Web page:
Last week, fans of the animated series Avatar: The Last Airbender, or ATLA as it is commonly referred to, were dealt a heavy blow. Michael Dante DiMartino, one of the original creators of the show, posted an open letter on Facebook addressing fans about the upcoming live-action series of ATLA on Netflix – more specifically, he stated that he and ATLA-fellow creator Bryan Konietzko had made the decision to leave the production.
The news left many fans upset, but not at DiMartino and Konietzko. Instead, frustrations were geared towards Netflix, the streaming giant who commissioned the series. Many fans see this as yet another betrayal for the ATLA universe – after the fiasco that was the M Night Shyamalan film The Last Airbender, the news that Netflix would be bringing in the original creators for the live-action series were warmly welcomed. Many people believed this would mean past mistakes would not be repeated whilst adapting the animation into a live-action series. However, DiMartino stated in his open letter that he and Konietzko were leaving the production due to the creative direction the show was taking, which has left many fans worried as to what the finished product will be.
I took some advice from Uncle Iroh… I realized I couldn’t control the creative direction of the series, but I could control how I responded. So, I chose to leave the project.Excerpt from DiMartino’s open letter, emphasis Author’s own
And who knows? Netflix’s live-action adaptation of Avatar has the potential to be good. It might turn out to be a show many of you end up enjoying. But what I can be certain about is that whatever version ends up on-screen, it will not be what Bryan and I had envisioned or intended to make.
For those outside the fandom, there may be confusion as to why there has been such an outpouring of emotion to this news. This is just a children’s show, so what is all the fuss about?
To answer that question, you need to understand what sets ATLA apart from other animated shows. First shown on the Nickelodeon channel from 2003 to 2005, it was originally geared towards children. However, many of the people who watched it when they were kids have now grown up into adults, and yet still have a firm love of the show.
Secondly, it also is much more fleshed out in terms of character development, plot, and world-building than many other animated series, and most importantly it also introduced a variety of themes that you almost never see in a traditional children’s show. Such topics include very upfront depictions of the ugliness of politics, the legacy of warfare, imperialism, genocide, the plight of refugees, familial abuse, and oppression – such topics are leagues away from traditional children’s themes of friendship, or teamwork (not to say that these aren’t important in their own right). Many adults therefore still watch the show, especially as the second and third seasons expand upon these themes successfully.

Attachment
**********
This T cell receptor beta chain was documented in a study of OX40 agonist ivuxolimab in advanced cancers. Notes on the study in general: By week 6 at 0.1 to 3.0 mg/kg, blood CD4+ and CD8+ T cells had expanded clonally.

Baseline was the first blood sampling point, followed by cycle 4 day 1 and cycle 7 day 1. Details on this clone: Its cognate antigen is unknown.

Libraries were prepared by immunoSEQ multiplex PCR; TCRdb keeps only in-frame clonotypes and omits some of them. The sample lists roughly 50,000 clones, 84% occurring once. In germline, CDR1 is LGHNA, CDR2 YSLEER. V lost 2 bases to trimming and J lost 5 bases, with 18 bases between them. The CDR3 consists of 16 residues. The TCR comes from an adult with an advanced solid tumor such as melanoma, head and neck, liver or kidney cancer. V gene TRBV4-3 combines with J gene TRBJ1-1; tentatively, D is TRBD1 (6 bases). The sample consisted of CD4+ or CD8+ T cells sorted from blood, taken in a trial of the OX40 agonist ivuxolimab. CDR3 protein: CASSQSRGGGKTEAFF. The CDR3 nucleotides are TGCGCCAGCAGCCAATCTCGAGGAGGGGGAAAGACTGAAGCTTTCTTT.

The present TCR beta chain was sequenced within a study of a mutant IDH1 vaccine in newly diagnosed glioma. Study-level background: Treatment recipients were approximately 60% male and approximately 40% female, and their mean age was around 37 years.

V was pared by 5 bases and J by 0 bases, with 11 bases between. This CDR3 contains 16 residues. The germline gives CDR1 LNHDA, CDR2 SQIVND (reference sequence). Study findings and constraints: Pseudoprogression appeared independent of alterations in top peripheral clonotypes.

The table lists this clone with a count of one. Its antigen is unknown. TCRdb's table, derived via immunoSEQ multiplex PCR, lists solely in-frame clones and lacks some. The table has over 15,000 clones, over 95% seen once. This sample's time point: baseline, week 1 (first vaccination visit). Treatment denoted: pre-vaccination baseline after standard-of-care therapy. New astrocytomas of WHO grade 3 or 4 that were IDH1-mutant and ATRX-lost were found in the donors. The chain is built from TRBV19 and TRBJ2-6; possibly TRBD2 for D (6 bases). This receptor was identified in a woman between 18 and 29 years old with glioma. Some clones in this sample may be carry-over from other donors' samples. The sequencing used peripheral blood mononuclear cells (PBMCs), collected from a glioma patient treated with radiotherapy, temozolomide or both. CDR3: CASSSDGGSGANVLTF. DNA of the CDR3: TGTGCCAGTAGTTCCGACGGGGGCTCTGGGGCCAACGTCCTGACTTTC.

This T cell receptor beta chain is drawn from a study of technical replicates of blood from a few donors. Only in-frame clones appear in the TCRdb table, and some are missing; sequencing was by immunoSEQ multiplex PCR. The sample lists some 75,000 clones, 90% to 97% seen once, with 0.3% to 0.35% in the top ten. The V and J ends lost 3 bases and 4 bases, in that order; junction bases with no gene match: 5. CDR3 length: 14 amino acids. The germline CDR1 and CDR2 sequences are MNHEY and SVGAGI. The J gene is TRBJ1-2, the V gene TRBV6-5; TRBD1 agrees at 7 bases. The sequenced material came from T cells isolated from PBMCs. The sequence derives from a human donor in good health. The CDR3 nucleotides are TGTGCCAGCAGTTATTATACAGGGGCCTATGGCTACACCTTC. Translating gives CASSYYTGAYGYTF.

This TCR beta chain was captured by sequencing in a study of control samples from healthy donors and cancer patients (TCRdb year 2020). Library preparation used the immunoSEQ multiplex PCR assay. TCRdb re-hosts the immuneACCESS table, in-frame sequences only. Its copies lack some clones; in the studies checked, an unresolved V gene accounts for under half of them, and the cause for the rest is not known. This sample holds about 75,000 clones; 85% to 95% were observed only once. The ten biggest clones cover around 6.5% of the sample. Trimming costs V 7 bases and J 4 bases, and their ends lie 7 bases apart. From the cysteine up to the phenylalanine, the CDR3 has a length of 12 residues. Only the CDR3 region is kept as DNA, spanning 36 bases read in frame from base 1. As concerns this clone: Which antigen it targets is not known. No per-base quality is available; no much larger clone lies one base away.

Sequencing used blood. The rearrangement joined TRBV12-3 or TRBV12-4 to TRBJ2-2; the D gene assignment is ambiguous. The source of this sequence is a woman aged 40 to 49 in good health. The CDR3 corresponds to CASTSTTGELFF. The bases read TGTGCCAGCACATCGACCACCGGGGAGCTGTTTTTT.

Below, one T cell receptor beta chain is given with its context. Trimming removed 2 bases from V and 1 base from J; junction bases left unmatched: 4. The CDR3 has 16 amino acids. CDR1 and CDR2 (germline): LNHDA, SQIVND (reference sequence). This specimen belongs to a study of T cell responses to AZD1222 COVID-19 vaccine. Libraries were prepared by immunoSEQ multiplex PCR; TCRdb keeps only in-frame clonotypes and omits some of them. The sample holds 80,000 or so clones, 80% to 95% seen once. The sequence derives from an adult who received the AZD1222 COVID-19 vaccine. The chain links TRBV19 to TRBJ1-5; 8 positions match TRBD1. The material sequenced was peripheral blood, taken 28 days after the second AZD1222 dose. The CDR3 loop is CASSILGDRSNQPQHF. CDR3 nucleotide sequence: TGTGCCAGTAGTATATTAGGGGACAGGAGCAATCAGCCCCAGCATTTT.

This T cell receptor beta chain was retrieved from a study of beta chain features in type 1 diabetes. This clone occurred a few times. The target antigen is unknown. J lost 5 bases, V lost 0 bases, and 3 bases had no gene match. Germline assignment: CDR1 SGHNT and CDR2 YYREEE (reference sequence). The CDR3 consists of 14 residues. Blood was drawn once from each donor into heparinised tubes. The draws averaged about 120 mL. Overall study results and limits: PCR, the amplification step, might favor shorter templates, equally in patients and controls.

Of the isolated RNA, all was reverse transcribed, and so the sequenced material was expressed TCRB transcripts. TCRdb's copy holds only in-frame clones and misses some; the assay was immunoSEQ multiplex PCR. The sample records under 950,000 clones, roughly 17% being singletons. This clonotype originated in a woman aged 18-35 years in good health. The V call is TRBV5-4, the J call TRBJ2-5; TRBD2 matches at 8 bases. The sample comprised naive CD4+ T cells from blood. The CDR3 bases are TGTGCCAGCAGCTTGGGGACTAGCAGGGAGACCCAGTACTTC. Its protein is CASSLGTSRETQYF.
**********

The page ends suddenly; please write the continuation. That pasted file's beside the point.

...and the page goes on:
Thirdly, for many of East Asian descent, this show was a cultural triumph. ATLA depicted the complexities and differences of East Asian cultures in a way that was both inclusive and easy to understand, something that had rarely been done before in a Western show. Although the creators were not of Asian descent themselves, the way they researched the show so thoroughly meant that their creation ended up being rich with diversity – for example, each of the four bending styles come from four entirely distinct and different martial arts, while themes in the show often drew on Buddhist and Taoist ideas regarding free will, fate, and destiny.
Stylistically, the show draws upon artistic imagery similar to the Anime genre. DiMartino and Konietzko explicitly stated that the balance between having powerful action sequences alongside humour and emotion was something that they drew upon from anime shows in particular.
Many other cultures are also given representation throughout the show in the form of the depictions of the different nations. The Fire Nation is influenced heavily by Imperial Japan, the Earth Kingdom by China and its neighbouring states, the Air Nomads by Tibet, Shaolin Monks, and Sri Lankan Buddhism, and the Water Tribes by the cultures of the Inuit, Yupik, Native Americans, and Pacific Islanders. By drawing distinct differences between the four main groups of people in the Avatar universe, viewers are able to quickly understand the motivations of new characters, as well as the reasons behind their actions. This is particularly important because each episode clocks in at less than half an hour, and thus, there is precious little time to waste.
The result is that the original ATLA series is beloved by many around the world. The first adaptation by M Night Shyamalan into a live-action film completely neglected to understand the nuance behind what made the original series so popular, and as a result, fans were given a completely white-washed film which contained no understanding or references to Asian culture as well as a poorly written storyline. Needless to say, the film bombed in the box office and has a 5% rating on Rotten Tomatoes as well as 4/10 on IMDb.
Now that the original creators have parted ways with Netflix over creative differences, fans fear that the same fate will befall the live-action series. If this is true, it will be yet another crushing blow for East Asian representation in the film industry, as well as more heartbreak for ATLA fans worldwide.
Words by Yasmin Bye